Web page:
From the monthly archives: "April 2015"
images-1A lot of really smart, thoughtful people — and a few dummies — have “reviewed” my book “Dogging Steinbeck” on Amazon.
Below is what I think is the best of the 60 comments and reviews that have been put on Amazon’s site so far. Whoever wrote it spent a lot of time assessing my book of “True Nonfiction” in a fair and thorough way.
He or she chose to be anonymous. But whoever they are, I thank them for their hard, high-quality work — and for not letting my libertarian politics or their own continuing affection for “Travels With Charley” blind them to the quality and value of my book.

 

4.0 out of 5 starsDogging Steinbeck, following John Steinbeck’s route fifty years later., February 25, 2013
Verified Purchase(What’s this?)
This review is from: Dogging Steinbeck: Discovering America and Exposing the Truth about ‘Travels With Charley’ (Kindle Edition)

I remember enjoying Travels with Charley many years ago so I was intrigued when I learned of Dogging Steinbeck in which the author, Bill Steigerwald, follows Steinbeck’s famous cross-country route fifty years later. Before reading Dogging Steinbeck, I took the time to read Travels with Charley again immediately before starting Steigerwald’s book.I enjoyed Dogging Steinbeck very much and admire Steigerwald for his efforts in making and recording his own journey. The day by day observations of the seasonal weather, the local characters and conditions he encountered, and the frequent comparisons to Steinbeck’s own journey to rediscover America made interesting reading. It’s soon became apparent, however, that his experiences and extensive Steinbeck research created considerable doubt about the accuracy of Charley. Indeed, Steigerwald offers convincing evidence that Steinbeck’s beloved classic was more a work of fiction than a trip journal.One of the great pleasures in reading Steigerwald’s book was that he found so many friendly and interesting people in his travels. Certainly the mass media does not spend much time reporting about nice people; the weirdos, extremists, uberwealthy, instant celebrities, and truly dangerous are far more likely to be in the news. It was nice to read that the vast majority of average Americans were still pleasant and helpful to a traveling stranger. I was also pleased to be repeatedly reminded of the many ways that our daily lives have immeasurably improved over the past five decades. It happens that I grew up in a small town on old Route 66 (which figures in both books) so I have personal knowledge of just how dangerous those highways were 50 years ago. Likewise, our medical technology, communications and self-educational opportunities, and personal comfort today are incomparably superior to that of the past.In comparing his experience with Steinbeck’s, perhaps we should recall that old saying, “Don’t go looking for trouble… for you will surely find it.” Most people, most days go through life in a responsive mode. If we approach them in a friendly and respectful manner, they will respond in kind. Perhaps Steigerwald’s book is like another more famous volume, Henry David Thoreau’s Walden, in that the book also tells us a great deal about the writer. If he encountered many nice people, maybe it is because he expected them to be nice, and that he impressed them as being a nice guy himself. They were in sharp contrast with the many shallow, ungrammatical characters that Steinbeck wrote about in his book. Of the two journeys, Steigerwald probably met more interesting people and had more fun – even if he did not have the resources to indulge in high-end hotels and stay with rich friends along the route as Steinbeck did.I must mention the controversy that the book has apparently created. A significant part of Steigerwald’s book involves the responses from the Steinbeck establishment to his claims of “literary fraud”. What now seems incontrovertible was that John Steinbeck did wholly manufacture entire episodes and characters. I am willing to accept an explanation of “artistic license”; indeed, I have no problem with that. What I found more disturbing was the revelation that, rather than being a lonely, thoughtful old man taking a meandering, low-budget trip, Steinbeck was not roughing it at all. Steigerwald’s conclusion that he spent only about five nights in his entire journey actually sleeping in his camper greatly diminishes the aura of Steinbeck, the common man.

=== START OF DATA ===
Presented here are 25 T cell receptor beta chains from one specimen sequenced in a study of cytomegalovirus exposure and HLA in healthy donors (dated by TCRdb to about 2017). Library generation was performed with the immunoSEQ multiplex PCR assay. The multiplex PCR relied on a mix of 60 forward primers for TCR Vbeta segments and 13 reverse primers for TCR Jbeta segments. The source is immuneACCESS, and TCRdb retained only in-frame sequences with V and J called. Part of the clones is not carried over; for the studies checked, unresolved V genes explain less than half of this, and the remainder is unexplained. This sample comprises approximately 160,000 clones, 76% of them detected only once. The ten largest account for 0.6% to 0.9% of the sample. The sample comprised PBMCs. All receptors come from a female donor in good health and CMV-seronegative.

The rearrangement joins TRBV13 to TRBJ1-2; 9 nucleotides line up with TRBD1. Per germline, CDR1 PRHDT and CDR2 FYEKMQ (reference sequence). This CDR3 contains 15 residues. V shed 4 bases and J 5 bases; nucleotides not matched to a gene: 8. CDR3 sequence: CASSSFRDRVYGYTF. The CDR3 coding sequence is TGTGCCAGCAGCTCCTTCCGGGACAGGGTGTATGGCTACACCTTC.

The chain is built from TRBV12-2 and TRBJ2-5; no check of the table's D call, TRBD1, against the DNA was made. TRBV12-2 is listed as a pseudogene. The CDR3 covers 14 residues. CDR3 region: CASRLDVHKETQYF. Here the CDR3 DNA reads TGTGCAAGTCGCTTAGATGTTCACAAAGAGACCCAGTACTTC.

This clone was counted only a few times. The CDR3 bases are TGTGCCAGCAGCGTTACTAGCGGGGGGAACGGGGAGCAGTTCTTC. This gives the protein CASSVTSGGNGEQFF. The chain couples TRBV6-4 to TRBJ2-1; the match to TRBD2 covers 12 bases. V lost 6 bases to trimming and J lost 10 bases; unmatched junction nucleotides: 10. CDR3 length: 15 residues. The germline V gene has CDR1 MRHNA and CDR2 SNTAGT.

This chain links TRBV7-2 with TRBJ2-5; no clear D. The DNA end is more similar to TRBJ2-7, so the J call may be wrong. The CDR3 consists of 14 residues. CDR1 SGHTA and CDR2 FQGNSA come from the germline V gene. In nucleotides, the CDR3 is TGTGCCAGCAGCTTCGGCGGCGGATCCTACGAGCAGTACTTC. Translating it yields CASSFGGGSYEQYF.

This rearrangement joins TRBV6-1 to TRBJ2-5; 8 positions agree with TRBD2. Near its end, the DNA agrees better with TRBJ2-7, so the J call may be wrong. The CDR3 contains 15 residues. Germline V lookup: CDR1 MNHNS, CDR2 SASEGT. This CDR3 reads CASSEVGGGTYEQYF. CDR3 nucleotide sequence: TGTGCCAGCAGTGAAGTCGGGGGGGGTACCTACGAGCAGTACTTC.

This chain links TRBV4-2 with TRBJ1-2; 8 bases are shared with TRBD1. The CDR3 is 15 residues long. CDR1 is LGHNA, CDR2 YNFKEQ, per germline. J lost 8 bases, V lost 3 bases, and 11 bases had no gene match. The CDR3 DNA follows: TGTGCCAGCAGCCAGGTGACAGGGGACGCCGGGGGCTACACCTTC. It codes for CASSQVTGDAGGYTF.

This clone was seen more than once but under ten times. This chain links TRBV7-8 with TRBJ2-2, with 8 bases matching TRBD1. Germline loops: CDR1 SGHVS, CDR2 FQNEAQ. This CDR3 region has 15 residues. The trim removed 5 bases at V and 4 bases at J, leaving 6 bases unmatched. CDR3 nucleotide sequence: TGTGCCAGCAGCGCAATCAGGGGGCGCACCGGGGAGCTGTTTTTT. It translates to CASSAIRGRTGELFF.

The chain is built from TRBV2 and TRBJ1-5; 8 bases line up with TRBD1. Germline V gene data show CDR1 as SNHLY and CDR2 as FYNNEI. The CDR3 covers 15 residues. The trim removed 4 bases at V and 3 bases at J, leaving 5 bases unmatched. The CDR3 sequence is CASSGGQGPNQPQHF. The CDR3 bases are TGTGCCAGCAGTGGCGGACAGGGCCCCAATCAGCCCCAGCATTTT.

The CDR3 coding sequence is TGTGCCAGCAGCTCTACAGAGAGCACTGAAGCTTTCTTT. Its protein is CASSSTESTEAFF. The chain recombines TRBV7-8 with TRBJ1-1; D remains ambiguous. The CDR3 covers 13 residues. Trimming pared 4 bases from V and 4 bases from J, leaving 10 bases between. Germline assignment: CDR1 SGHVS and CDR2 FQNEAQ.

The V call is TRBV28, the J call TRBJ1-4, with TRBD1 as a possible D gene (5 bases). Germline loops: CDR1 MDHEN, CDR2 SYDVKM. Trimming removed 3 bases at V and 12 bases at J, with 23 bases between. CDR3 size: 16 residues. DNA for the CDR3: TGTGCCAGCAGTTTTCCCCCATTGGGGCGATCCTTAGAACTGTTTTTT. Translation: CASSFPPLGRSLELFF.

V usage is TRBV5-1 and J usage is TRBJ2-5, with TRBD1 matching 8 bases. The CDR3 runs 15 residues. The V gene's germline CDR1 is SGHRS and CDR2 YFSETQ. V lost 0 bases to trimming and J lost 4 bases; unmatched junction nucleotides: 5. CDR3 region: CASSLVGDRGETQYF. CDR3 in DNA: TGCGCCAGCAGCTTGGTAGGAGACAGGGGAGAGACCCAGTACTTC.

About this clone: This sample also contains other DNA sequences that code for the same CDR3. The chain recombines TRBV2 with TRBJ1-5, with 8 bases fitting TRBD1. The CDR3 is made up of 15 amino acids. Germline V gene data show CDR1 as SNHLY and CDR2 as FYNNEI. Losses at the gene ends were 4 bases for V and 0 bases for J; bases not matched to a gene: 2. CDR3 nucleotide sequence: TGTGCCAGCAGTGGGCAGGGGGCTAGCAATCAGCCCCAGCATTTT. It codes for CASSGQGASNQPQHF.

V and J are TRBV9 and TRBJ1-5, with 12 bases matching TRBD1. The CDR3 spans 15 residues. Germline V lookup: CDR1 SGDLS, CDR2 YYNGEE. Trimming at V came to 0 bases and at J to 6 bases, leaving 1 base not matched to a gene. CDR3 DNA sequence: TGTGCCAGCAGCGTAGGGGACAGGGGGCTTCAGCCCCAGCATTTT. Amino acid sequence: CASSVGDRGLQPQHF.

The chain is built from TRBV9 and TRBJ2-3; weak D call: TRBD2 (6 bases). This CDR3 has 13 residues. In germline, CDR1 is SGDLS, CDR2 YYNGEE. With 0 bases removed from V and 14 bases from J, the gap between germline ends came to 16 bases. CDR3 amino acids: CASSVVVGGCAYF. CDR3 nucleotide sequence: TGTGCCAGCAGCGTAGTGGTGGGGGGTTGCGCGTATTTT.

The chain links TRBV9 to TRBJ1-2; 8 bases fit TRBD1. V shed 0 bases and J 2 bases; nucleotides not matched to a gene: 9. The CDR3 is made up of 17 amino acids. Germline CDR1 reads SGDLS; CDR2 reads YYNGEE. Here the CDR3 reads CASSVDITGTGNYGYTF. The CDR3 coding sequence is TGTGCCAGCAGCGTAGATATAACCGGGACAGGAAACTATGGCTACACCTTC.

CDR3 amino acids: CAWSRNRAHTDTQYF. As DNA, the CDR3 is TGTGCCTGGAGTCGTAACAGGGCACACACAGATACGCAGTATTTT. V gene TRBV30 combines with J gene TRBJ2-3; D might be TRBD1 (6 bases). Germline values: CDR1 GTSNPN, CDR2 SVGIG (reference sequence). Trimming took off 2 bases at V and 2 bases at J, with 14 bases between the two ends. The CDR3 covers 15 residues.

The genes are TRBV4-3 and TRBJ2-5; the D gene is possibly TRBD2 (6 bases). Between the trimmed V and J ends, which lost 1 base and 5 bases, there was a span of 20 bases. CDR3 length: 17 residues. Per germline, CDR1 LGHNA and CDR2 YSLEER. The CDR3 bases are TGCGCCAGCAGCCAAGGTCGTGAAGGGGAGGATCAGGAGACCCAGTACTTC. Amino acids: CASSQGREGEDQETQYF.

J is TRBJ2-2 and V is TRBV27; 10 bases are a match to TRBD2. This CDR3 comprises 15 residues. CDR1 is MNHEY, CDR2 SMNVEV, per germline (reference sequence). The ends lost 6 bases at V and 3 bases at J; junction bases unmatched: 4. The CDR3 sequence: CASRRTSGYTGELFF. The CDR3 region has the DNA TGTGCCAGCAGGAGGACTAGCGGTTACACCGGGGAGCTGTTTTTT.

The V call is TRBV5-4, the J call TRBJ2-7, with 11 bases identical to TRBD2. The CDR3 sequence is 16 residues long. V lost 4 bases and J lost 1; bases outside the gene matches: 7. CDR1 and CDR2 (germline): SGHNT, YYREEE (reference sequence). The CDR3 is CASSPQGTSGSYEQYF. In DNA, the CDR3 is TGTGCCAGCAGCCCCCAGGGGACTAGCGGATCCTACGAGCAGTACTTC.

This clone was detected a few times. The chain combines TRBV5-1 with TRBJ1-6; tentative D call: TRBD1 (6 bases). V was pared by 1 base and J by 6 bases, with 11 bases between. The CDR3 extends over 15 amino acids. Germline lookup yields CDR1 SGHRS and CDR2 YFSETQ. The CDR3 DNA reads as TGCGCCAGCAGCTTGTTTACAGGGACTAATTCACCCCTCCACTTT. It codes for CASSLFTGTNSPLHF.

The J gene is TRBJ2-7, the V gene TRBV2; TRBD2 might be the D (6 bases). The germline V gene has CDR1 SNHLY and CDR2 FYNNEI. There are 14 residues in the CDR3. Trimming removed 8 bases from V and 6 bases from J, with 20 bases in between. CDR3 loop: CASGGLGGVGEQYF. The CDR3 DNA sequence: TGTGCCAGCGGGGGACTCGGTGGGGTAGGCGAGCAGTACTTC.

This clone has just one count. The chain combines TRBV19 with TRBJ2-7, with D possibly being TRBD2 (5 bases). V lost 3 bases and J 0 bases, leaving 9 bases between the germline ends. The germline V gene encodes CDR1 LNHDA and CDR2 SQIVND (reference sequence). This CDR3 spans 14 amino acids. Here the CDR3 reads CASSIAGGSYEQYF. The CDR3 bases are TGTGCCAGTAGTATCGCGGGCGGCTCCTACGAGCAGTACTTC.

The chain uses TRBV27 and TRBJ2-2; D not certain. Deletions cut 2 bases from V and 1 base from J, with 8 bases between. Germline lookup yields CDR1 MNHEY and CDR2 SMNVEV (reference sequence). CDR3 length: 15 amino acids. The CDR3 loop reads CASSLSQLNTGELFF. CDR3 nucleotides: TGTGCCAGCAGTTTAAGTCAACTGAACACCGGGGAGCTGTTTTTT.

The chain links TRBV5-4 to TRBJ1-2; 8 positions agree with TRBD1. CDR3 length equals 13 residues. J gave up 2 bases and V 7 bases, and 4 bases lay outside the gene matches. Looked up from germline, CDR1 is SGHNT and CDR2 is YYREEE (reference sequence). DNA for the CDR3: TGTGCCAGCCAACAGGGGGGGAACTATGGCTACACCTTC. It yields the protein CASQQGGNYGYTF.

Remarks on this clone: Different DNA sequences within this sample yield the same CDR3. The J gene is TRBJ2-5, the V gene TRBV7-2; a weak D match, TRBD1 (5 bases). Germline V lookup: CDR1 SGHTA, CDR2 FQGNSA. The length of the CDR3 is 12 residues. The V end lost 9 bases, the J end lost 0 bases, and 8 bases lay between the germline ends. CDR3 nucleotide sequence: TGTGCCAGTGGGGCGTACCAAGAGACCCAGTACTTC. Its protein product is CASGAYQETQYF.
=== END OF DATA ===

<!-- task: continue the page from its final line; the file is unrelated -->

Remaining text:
Yet, for all that, I take exception with Steigerwald’s implication that Charley was not a good book. I am now willing to accept that this is more a work of fiction than a travel book but it is still wonderful reading. I had forgotten just how good it is until I read it again. Okay, finding an itinerant Shakespearean actor/vagabond drifting across North Dakota strains credibility now that Steigerwald has brought it to my attention. But, honestly, I don’t care; in Steinbeck’s book, he was an articulate, warm character. If Steinbeck used these literary creations to make his point… well, that is what novelists do – and he did it rather skillfully, I thought. A big part of the writing challenge is in creating a picture that the reader finds believable. A great many contemporary authors are far, far less adroit with such literary devices than Steinbeck.

Reading Dogging Steinbeck was a pleasure, a modern journalist’s trip down Memory Lane… even if he did spend many nights sleeping in Wal-mart parking lots. I recommend that readers of this book do as I did, read Charley first for the pleasure of Steinbeck’s superlative narrative. Remembering the details of Steinbeck’s book will then prepare you for the comparable experiences and revelations in Bill Steigerwald’s book.